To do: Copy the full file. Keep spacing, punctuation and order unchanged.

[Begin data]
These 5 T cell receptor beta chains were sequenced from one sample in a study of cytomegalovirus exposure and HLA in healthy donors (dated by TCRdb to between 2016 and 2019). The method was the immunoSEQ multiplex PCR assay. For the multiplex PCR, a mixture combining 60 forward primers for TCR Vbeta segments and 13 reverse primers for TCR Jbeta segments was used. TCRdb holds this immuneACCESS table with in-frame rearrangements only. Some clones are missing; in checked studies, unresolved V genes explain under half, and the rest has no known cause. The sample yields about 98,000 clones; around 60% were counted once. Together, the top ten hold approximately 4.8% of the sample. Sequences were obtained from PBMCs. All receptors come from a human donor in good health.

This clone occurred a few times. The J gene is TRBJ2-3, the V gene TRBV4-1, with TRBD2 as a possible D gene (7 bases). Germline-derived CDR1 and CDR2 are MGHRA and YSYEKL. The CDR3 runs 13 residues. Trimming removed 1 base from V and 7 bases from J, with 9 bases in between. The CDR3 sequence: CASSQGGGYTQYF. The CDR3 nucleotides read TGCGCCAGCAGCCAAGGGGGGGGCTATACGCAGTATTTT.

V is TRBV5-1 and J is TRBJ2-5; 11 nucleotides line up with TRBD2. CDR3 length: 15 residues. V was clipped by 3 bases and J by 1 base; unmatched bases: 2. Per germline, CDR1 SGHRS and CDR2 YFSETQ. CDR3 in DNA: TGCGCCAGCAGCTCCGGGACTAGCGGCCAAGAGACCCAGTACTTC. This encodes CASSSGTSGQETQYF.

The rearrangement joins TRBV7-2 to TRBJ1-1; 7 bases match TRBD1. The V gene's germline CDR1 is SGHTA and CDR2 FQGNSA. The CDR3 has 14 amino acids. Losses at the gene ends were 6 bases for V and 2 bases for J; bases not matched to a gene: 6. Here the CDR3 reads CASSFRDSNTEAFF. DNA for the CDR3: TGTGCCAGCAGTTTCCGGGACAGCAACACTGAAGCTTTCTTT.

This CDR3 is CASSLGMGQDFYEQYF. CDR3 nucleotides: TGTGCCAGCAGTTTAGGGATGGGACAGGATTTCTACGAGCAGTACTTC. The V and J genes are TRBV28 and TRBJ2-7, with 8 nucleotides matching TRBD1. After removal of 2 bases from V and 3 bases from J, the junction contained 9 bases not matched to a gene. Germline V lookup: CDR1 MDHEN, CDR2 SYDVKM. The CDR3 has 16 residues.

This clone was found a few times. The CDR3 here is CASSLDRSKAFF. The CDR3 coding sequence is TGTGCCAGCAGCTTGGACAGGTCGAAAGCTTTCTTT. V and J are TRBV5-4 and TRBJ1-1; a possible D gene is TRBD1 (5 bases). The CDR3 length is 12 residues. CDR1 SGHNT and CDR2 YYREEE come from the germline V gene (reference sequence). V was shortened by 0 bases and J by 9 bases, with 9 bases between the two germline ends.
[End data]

These 5 T cell receptor beta chains were sequenced from one sample in a study of cytomegalovirus exposure and HLA in healthy donors (dated by TCRdb to between 2016 and 2019). The method was the immunoSEQ multiplex PCR assay. For the multiplex PCR, a mixture combining 60 forward primers for TCR Vbeta segments and 13 reverse primers for TCR Jbeta segments was used. TCRdb holds this immuneACCESS table with in-frame rearrangements only. Some clones are missing; in checked studies, unresolved V genes explain under half, and the rest has no known cause. The sample yields about 98,000 clones; around 60% were counted once. Together, the top ten hold approximately 4.8% of the sample. Sequences were obtained from PBMCs. All receptors come from a human donor in good health.

This clone occurred a few times. The J gene is TRBJ2-3, the V gene TRBV4-1, with TRBD2 as a possible D gene (7 bases). Germline-derived CDR1 and CDR2 are MGHRA and YSYEKL. The CDR3 runs 13 residues. Trimming removed 1 base from V and 7 bases from J, with 9 bases in between. The CDR3 sequence: CASSQGGGYTQYF. The CDR3 nucleotides read TGCGCCAGCAGCCAAGGGGGGGGCTATACGCAGTATTTT.

V is TRBV5-1 and J is TRBJ2-5; 11 nucleotides line up with TRBD2. CDR3 length: 15 residues. V was clipped by 3 bases and J by 1 base; unmatched bases: 2. Per germline, CDR1 SGHRS and CDR2 YFSETQ. CDR3 in DNA: TGCGCCAGCAGCTCCGGGACTAGCGGCCAAGAGACCCAGTACTTC. This encodes CASSSGTSGQETQYF.

The rearrangement joins TRBV7-2 to TRBJ1-1; 7 bases match TRBD1. The V gene's germline CDR1 is SGHTA and CDR2 FQGNSA. The CDR3 has 14 amino acids. Losses at the gene ends were 6 bases for V and 2 bases for J; bases not matched to a gene: 6. Here the CDR3 reads CASSFRDSNTEAFF. DNA for the CDR3: TGTGCCAGCAGTTTCCGGGACAGCAACACTGAAGCTTTCTTT.

This CDR3 is CASSLGMGQDFYEQYF. CDR3 nucleotides: TGTGCCAGCAGTTTAGGGATGGGACAGGATTTCTACGAGCAGTACTTC. The V and J genes are TRBV28 and TRBJ2-7, with 8 nucleotides matching TRBD1. After removal of 2 bases from V and 3 bases from J, the junction contained 9 bases not matched to a gene. Germline V lookup: CDR1 MDHEN, CDR2 SYDVKM. The CDR3 has 16 residues.

This clone was found a few times. The CDR3 here is CASSLDRSKAFF. The CDR3 coding sequence is TGTGCCAGCAGCTTGGACAGGTCGAAAGCTTTCTTT. V and J are TRBV5-4 and TRBJ1-1; a possible D gene is TRBD1 (5 bases). The CDR3 length is 12 residues. CDR1 SGHNT and CDR2 YYREEE come from the germline V gene (reference sequence). V was shortened by 0 bases and J by 9 bases, with 9 bases between the two germline ends.